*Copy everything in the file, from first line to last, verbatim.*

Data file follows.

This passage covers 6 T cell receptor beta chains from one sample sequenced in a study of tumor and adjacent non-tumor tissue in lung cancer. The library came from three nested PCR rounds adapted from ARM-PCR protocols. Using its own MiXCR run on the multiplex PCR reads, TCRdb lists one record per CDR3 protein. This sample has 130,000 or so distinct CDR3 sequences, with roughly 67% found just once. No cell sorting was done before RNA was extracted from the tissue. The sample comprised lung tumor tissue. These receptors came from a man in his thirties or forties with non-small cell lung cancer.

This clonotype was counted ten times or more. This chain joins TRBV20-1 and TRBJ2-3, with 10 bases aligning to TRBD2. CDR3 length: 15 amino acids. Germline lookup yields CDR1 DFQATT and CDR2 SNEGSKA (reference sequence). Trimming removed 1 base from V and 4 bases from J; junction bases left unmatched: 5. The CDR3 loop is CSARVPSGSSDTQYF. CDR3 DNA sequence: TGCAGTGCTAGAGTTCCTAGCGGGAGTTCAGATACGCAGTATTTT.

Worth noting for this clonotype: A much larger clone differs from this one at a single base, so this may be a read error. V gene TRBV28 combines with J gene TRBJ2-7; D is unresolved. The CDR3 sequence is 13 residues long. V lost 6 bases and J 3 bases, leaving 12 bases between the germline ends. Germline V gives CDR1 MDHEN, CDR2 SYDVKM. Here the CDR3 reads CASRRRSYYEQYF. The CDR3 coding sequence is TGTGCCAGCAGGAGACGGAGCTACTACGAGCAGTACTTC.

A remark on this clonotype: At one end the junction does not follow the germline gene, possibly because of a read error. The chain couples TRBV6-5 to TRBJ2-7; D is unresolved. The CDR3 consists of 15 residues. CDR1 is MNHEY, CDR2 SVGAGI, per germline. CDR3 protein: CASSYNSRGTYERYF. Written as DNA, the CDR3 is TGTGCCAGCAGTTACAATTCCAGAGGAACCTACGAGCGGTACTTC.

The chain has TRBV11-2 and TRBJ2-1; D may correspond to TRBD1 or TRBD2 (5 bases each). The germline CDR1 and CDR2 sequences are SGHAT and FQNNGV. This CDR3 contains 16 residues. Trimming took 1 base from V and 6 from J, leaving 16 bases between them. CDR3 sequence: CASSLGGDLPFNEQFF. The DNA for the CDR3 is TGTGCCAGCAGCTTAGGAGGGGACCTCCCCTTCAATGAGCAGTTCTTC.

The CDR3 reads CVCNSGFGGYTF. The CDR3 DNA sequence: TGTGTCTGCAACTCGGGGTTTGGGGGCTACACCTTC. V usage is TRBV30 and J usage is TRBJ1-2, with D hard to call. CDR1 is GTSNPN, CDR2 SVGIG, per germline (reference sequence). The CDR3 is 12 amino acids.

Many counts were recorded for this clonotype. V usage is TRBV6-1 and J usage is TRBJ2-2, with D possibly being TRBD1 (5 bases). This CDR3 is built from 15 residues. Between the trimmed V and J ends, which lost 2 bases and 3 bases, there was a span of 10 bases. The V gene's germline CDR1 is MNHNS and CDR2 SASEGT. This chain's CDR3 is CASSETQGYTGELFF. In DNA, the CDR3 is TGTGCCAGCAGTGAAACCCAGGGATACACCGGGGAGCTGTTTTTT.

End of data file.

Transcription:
This passage covers 6 T cell receptor beta chains from one sample sequenced in a study of tumor and adjacent non-tumor tissue in lung cancer. The library came from three nested PCR rounds adapted from ARM-PCR protocols. Using its own MiXCR run on the multiplex PCR reads, TCRdb lists one record per CDR3 protein. This sample has 130,000 or so distinct CDR3 sequences, with roughly 67% found just once. No cell sorting was done before RNA was extracted from the tissue. The sample comprised lung tumor tissue. These receptors came from a man in his thirties or forties with non-small cell lung cancer.

This clonotype was counted ten times or more. This chain joins TRBV20-1 and TRBJ2-3, with 10 bases aligning to TRBD2. CDR3 length: 15 amino acids. Germline lookup yields CDR1 DFQATT and CDR2 SNEGSKA (reference sequence). Trimming removed 1 base from V and 4 bases from J; junction bases left unmatched: 5. The CDR3 loop is CSARVPSGSSDTQYF. CDR3 DNA sequence: TGCAGTGCTAGAGTTCCTAGCGGGAGTTCAGATACGCAGTATTTT.

Worth noting for this clonotype: A much larger clone differs from this one at a single base, so this may be a read error. V gene TRBV28 combines with J gene TRBJ2-7; D is unresolved. The CDR3 sequence is 13 residues long. V lost 6 bases and J 3 bases, leaving 12 bases between the germline ends. Germline V gives CDR1 MDHEN, CDR2 SYDVKM. Here the CDR3 reads CASRRRSYYEQYF. The CDR3 coding sequence is TGTGCCAGCAGGAGACGGAGCTACTACGAGCAGTACTTC.

A remark on this clonotype: At one end the junction does not follow the germline gene, possibly because of a read error. The chain couples TRBV6-5 to TRBJ2-7; D is unresolved. The CDR3 consists of 15 residues. CDR1 is MNHEY, CDR2 SVGAGI, per germline. CDR3 protein: CASSYNSRGTYERYF. Written as DNA, the CDR3 is TGTGCCAGCAGTTACAATTCCAGAGGAACCTACGAGCGGTACTTC.

The chain has TRBV11-2 and TRBJ2-1; D may correspond to TRBD1 or TRBD2 (5 bases each). The germline CDR1 and CDR2 sequences are SGHAT and FQNNGV. This CDR3 contains 16 residues. Trimming took 1 base from V and 6 from J, leaving 16 bases between them. CDR3 sequence: CASSLGGDLPFNEQFF. The DNA for the CDR3 is TGTGCCAGCAGCTTAGGAGGGGACCTCCCCTTCAATGAGCAGTTCTTC.

The CDR3 reads CVCNSGFGGYTF. The CDR3 DNA sequence: TGTGTCTGCAACTCGGGGTTTGGGGGCTACACCTTC. V usage is TRBV30 and J usage is TRBJ1-2, with D hard to call. CDR1 is GTSNPN, CDR2 SVGIG, per germline (reference sequence). The CDR3 is 12 amino acids.

Many counts were recorded for this clonotype. V usage is TRBV6-1 and J usage is TRBJ2-2, with D possibly being TRBD1 (5 bases). This CDR3 is built from 15 residues. Between the trimmed V and J ends, which lost 2 bases and 3 bases, there was a span of 10 bases. The V gene's germline CDR1 is MNHNS and CDR2 SASEGT. This chain's CDR3 is CASSETQGYTGELFF. In DNA, the CDR3 is TGTGCCAGCAGTGAAACCCAGGGATACACCGGGGAGCTGTTTTTT.